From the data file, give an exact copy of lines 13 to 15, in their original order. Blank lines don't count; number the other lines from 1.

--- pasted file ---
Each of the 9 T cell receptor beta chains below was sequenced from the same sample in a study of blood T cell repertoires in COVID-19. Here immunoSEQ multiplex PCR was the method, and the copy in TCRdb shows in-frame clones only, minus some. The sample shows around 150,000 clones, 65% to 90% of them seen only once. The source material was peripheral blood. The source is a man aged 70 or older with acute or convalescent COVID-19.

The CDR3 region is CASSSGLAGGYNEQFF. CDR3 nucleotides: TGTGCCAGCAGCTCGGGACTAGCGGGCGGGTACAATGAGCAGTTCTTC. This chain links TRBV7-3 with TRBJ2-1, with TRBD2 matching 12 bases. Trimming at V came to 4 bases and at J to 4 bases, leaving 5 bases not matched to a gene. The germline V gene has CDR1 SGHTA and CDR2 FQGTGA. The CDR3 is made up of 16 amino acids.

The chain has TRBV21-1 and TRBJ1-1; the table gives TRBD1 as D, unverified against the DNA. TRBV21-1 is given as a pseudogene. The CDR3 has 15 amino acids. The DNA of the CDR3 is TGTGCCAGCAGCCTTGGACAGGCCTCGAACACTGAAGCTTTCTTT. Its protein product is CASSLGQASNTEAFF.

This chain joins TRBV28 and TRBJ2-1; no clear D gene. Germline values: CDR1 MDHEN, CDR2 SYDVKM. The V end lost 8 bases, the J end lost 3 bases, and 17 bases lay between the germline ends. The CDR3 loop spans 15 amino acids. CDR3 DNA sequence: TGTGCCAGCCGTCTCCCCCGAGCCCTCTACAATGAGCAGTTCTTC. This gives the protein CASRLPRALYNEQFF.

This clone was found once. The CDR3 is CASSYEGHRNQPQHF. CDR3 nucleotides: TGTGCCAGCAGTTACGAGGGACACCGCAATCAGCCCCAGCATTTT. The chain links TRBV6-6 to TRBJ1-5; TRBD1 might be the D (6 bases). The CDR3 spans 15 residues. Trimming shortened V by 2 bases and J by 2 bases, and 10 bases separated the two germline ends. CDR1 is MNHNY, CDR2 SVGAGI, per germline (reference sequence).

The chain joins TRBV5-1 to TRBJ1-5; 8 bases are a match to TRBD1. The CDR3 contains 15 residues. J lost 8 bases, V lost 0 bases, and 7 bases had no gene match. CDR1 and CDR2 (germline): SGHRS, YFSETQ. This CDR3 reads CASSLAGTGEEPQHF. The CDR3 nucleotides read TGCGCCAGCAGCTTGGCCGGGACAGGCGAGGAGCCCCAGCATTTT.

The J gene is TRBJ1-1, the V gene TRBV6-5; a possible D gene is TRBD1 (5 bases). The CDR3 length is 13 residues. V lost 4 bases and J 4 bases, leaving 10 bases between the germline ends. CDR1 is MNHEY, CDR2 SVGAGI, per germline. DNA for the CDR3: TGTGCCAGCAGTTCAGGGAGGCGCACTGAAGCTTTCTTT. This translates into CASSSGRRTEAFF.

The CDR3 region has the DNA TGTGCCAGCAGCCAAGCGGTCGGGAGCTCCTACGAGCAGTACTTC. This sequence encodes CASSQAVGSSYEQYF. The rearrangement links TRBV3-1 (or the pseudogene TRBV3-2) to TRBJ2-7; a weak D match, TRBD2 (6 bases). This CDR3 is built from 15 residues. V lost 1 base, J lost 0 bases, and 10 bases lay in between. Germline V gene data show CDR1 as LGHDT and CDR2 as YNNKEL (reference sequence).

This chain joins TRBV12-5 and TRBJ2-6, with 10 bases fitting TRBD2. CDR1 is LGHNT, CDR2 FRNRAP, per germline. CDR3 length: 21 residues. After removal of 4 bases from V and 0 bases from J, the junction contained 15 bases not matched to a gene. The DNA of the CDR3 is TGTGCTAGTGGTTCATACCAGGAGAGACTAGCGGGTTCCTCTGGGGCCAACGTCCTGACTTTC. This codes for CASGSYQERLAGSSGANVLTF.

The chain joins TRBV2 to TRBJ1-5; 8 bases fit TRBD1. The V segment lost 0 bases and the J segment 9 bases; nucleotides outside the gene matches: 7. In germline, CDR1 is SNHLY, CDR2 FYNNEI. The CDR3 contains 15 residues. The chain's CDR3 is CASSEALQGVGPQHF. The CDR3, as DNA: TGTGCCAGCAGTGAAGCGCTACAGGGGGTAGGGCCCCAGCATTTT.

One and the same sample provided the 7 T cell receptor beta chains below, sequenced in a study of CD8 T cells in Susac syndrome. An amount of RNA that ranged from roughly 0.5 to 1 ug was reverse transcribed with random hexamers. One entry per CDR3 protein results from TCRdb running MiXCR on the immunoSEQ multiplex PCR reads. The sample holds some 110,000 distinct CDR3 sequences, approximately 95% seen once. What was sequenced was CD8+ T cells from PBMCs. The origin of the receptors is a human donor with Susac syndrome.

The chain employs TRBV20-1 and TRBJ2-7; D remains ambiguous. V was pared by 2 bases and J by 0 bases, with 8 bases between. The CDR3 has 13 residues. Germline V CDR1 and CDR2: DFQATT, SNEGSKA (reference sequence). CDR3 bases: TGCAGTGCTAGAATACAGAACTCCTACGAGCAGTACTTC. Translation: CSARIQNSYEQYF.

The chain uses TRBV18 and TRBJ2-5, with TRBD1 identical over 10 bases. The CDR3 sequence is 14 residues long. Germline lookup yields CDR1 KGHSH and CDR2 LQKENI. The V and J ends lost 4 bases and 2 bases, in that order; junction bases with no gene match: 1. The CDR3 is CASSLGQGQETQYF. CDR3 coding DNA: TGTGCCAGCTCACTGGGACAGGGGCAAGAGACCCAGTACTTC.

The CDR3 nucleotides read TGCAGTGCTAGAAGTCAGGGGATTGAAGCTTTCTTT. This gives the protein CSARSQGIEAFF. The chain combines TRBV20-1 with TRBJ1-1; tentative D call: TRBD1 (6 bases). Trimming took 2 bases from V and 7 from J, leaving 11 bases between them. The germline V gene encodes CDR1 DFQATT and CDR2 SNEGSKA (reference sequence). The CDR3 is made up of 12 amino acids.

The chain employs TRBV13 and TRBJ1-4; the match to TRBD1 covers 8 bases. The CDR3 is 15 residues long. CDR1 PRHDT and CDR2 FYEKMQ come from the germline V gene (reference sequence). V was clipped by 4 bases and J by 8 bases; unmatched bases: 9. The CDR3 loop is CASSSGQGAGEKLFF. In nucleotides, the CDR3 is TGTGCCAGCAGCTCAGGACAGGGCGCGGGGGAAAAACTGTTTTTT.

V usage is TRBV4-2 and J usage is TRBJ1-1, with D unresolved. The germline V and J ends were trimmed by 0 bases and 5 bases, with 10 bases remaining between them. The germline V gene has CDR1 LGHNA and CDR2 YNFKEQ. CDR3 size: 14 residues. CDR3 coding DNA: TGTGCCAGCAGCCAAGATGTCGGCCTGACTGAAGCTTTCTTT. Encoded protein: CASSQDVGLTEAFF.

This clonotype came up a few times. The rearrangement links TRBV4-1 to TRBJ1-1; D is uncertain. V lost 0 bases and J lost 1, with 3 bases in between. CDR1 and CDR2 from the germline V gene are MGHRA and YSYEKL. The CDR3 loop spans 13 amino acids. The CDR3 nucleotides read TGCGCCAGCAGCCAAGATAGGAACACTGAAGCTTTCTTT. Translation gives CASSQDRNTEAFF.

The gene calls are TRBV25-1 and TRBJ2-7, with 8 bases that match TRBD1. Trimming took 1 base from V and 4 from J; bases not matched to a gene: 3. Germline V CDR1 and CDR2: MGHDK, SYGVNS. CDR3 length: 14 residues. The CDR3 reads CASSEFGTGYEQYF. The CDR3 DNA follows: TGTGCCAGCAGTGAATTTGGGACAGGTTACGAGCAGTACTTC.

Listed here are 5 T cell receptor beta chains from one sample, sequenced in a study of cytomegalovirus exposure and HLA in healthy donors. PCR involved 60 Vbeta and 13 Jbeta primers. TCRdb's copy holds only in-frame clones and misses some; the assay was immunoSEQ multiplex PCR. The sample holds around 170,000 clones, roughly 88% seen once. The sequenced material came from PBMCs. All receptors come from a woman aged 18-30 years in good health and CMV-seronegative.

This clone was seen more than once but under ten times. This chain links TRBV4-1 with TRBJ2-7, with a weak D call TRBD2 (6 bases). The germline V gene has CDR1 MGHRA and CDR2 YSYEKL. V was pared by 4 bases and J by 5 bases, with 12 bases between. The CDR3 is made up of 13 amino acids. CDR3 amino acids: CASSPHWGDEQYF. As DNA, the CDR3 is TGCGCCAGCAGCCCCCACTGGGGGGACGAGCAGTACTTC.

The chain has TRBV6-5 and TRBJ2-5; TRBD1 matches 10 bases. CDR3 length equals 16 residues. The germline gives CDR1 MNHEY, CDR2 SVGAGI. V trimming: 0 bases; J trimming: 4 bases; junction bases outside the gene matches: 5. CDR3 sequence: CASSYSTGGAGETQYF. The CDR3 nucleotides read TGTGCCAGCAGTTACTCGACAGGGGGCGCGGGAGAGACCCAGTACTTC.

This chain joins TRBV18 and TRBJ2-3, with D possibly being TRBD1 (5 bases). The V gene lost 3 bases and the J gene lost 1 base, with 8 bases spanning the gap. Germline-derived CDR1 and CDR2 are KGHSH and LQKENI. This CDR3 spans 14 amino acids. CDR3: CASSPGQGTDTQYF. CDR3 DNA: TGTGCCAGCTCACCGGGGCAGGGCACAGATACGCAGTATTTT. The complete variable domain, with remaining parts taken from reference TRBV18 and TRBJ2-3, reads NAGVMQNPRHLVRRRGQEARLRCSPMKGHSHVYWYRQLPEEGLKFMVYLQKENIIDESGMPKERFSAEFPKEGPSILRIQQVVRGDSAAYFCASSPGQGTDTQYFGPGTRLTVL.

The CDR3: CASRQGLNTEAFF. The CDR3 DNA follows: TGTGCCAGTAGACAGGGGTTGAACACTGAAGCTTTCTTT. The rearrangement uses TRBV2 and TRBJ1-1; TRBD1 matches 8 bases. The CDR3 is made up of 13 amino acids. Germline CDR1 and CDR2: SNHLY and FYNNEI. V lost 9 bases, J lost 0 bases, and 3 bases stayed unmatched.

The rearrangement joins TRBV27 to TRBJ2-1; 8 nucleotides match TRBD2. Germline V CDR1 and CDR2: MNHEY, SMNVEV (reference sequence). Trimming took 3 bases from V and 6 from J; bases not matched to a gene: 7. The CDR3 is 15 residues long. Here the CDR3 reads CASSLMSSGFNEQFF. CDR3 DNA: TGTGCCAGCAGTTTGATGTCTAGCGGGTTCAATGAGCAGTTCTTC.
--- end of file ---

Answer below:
The chain uses TRBV18 and TRBJ2-5, with TRBD1 identical over 10 bases. The CDR3 sequence is 14 residues long. Germline lookup yields CDR1 KGHSH and CDR2 LQKENI. The V and J ends lost 4 bases and 2 bases, in that order; junction bases with no gene match: 1. The CDR3 is CASSLGQGQETQYF. CDR3 coding DNA: TGTGCCAGCTCACTGGGACAGGGGCAAGAGACCCAGTACTTC.

The CDR3 nucleotides read TGCAGTGCTAGAAGTCAGGGGATTGAAGCTTTCTTT. This gives the protein CSARSQGIEAFF. The chain combines TRBV20-1 with TRBJ1-1; tentative D call: TRBD1 (6 bases). Trimming took 2 bases from V and 7 from J, leaving 11 bases between them. The germline V gene encodes CDR1 DFQATT and CDR2 SNEGSKA (reference sequence). The CDR3 is made up of 12 amino acids.

The chain employs TRBV13 and TRBJ1-4; the match to TRBD1 covers 8 bases. The CDR3 is 15 residues long. CDR1 PRHDT and CDR2 FYEKMQ come from the germline V gene (reference sequence). V was clipped by 4 bases and J by 8 bases; unmatched bases: 9. The CDR3 loop is CASSSGQGAGEKLFF. In nucleotides, the CDR3 is TGTGCCAGCAGCTCAGGACAGGGCGCGGGGGAAAAACTGTTTTTT.